Aaron Franklin Masterclass Pork Butt
I was so excited when I saw that Aaron Franklin has a series of videos in Masterclass, teaching how to do Texas-Style BBQ. You might have heard of him from Franklin’s BBQ in Austin, one of the top BBQ restaurants in the country. I loved the video and was so inspired, that I thought it would be cool to follow his class step by step and do a review. This is the first one of three review videos, in which we will do pork butt, ribs and brisket.
In this episode I cook Pork Butt, the Aaron Franklin way. Aaron rates pork butts as one of the easiest things to do, and recommends using a pork butt with the bone-in, as the bone helps the meat stay together and it helps you determine when the meat is done. I do two pork butts, and I vary it just slightly. In one of the pork butts, like in the Masterclass, I put a small layer of mustard before seasoning it with the rub to help the rub adhere to the meat, and in the second one I skip the mustard and only season it with the rub. I wanted to see if the mustard makes a difference, but more importantly
I wanted to see if I could make the pork butt as good as the one in Aaron Franklin’s video!
Charcoal Pro-Tip: For today's cook I am using FOGO Super Premium, the large chunks of charcoal guarantee a long burn, this is going to be a 10 plus hour cook, so I don't want to have to refuel half way through. To stick as close as possible to Aarons recipe I am using Texas Post Oak wood chunks for smoke.
We cooked our pork butts for 10 hours at 275 degrees. His recipe is pretty straightforward, make a rub with equal parts of coarse pepper and salt and add some paprika for color. The rub is going on pretty thick, because once it's done all the meat gets pulled and mixed together and the tasty bark mixes with the moist but somewhat simple interior meat.
Set the smoker to 275 degrees indirect heat and put in the pork butt. After the first three hours, Aaron recommends to Spritz the Pork Butts with Apple Cider Vinegar every hour until around the 8hr mark when the butt splits and it's time to wrap it in aluminium foil.
Then they go back on the smoker to finish off wrapped for another 2-3hrs until fully tender. You should be able to enter a thermometer or meat probe with no resistance.Don't pay so much time to internal temperature if it's not super tender yet, give it another 30-60min until completely tender. Then let them rest for at least an hour.
How did it come out?
One of the ways to find out if the pork butt is done, is to take off the bone and see if it slides right off.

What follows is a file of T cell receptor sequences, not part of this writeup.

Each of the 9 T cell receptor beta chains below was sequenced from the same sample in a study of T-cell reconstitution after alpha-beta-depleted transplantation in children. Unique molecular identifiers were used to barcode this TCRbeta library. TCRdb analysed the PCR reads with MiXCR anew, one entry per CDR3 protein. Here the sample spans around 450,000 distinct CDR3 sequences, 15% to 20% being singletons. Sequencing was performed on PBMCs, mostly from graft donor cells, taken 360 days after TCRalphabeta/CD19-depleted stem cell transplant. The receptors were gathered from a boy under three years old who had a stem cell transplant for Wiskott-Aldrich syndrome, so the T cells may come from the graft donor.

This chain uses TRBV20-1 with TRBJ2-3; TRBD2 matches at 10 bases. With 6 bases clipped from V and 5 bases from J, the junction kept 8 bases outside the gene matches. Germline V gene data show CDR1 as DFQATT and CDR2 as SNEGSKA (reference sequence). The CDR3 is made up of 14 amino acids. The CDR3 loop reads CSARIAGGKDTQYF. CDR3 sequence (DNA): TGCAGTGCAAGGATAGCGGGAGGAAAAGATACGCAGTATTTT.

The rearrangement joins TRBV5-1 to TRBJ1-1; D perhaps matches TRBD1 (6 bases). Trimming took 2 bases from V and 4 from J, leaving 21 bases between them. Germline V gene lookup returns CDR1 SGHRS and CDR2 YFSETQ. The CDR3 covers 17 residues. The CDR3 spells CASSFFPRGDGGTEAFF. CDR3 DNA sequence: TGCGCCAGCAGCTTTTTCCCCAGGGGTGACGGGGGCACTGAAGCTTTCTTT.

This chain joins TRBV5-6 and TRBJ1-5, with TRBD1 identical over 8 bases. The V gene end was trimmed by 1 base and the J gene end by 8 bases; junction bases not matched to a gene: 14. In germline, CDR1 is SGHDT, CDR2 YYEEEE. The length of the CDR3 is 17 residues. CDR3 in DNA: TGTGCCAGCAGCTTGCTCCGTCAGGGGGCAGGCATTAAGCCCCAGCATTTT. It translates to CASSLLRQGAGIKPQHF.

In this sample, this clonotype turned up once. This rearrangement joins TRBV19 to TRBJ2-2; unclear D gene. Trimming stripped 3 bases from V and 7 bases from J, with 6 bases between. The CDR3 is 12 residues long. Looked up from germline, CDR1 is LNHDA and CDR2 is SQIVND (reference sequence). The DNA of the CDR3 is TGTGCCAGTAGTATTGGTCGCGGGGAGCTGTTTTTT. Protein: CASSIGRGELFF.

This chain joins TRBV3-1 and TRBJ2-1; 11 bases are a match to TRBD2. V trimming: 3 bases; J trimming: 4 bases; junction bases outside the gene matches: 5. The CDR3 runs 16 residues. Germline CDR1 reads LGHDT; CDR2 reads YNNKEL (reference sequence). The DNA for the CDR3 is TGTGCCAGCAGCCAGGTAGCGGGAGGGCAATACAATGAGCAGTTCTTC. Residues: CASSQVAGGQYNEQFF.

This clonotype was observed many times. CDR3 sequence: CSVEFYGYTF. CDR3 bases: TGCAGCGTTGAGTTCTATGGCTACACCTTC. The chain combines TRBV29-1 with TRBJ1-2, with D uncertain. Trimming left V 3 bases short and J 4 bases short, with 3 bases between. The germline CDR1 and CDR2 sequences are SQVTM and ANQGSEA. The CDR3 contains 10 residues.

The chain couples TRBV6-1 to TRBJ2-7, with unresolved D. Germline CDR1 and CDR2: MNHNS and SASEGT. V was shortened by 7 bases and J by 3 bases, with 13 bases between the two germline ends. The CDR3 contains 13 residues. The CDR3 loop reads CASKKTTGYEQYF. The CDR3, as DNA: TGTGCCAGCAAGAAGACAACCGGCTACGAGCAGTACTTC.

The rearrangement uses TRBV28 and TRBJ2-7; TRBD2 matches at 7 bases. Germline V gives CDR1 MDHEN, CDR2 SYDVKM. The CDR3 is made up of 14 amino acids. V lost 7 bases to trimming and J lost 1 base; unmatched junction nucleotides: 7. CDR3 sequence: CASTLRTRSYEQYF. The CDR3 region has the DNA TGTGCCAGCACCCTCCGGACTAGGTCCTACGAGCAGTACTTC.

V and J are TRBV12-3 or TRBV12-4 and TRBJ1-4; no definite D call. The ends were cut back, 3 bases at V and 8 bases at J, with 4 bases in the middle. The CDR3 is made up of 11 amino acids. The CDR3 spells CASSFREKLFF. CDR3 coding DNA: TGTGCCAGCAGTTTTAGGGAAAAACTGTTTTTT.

Both of bones came out pretty easily, so first test ✔
When we started shredding the meat, it came off pretty easily with a fork, and looked so moist. The smell was also very smoky, the charcoal and the port oak really helped bring out the flavor. We also got that nice Texas salt and pepper bark. We couldn’t wait to dig in!
Now the important bit - the taste test! The pork butts were super moist and had a good smoke flavor to it. I think that pork is always lacking a little bit of flavor, that’s why you shouldn’t worry of ‘over-season’ the bark. When its shredded, the bark mixes in with the other pieces of the pork to give more flavor to the pulled pork. I’m not going to lie, the bark is definitely the best piece! This was a little peppery, but not too spicy nor overpowering.
I grilled a couple of buns and made a pulled pork sandwich using spicy pickles. My wife loved it and so did my kids (sans the spicy pickles!). They also loved the pulled pork by itself and to my surprise kept asking for seconds!
Aaron Franklin is right - this is one of the easiest cooks. Although it took over ten hours, doing the pork butt is actually very easy. Season, put it in the smoker, maintain the temperature, spritz water or apple cider vinegar and then keep smoking until its ready. We used the same charcoal throughout the cook - and there was still some left!
You can even easily do this for parties, because you can do them hours in advance and it gives you plenty of food to go around! To keep the heat, you only need to wrap it in aluminum paper and then a towel and put it in a cooler.
Was there a difference between the pork butt with mustard vs without mustard? I think the bark was definitely more stuck together and more coherent on the one with the mustard base. Taste-wise, there wasn’t much difference, maybe you could just taste a hint of mustard. We loved both pork butts, they were amazing! But if I were to do again, maybe I’d skip the mustard. Try it out and see what you prefer!
And finally, my review of the Masterclass, I loved it! I can’t wait to do it again!
Aaron Franklin, I love your pork butt. It is awesome, I will definitely do it again!
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